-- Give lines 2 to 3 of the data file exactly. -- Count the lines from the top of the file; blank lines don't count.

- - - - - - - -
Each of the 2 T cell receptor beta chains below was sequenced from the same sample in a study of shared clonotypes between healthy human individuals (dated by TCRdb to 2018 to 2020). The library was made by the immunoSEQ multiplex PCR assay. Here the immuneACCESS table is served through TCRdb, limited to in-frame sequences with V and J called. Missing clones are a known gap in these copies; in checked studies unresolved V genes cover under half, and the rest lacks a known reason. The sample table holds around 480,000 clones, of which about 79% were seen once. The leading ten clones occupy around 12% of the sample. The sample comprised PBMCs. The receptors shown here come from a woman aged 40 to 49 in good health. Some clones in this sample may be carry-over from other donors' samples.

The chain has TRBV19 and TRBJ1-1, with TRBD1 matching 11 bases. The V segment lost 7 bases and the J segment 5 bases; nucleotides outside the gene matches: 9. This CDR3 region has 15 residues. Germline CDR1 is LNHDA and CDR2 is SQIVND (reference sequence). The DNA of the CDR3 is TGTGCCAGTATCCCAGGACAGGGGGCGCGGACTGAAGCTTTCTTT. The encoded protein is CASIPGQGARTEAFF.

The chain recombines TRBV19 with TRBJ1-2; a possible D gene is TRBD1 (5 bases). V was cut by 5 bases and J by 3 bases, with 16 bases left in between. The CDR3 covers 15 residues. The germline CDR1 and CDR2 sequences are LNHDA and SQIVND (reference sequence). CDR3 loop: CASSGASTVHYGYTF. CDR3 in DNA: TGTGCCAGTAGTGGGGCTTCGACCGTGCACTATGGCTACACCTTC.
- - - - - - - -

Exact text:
The chain has TRBV19 and TRBJ1-1, with TRBD1 matching 11 bases. The V segment lost 7 bases and the J segment 5 bases; nucleotides outside the gene matches: 9. This CDR3 region has 15 residues. Germline CDR1 is LNHDA and CDR2 is SQIVND (reference sequence). The DNA of the CDR3 is TGTGCCAGTATCCCAGGACAGGGGGCGCGGACTGAAGCTTTCTTT. The encoded protein is CASIPGQGARTEAFF.

The chain recombines TRBV19 with TRBJ1-2; a possible D gene is TRBD1 (5 bases). V was cut by 5 bases and J by 3 bases, with 16 bases left in between. The CDR3 covers 15 residues. The germline CDR1 and CDR2 sequences are LNHDA and SQIVND (reference sequence). CDR3 loop: CASSGASTVHYGYTF. CDR3 in DNA: TGTGCCAGTAGTGGGGCTTCGACCGTGCACTATGGCTACACCTTC.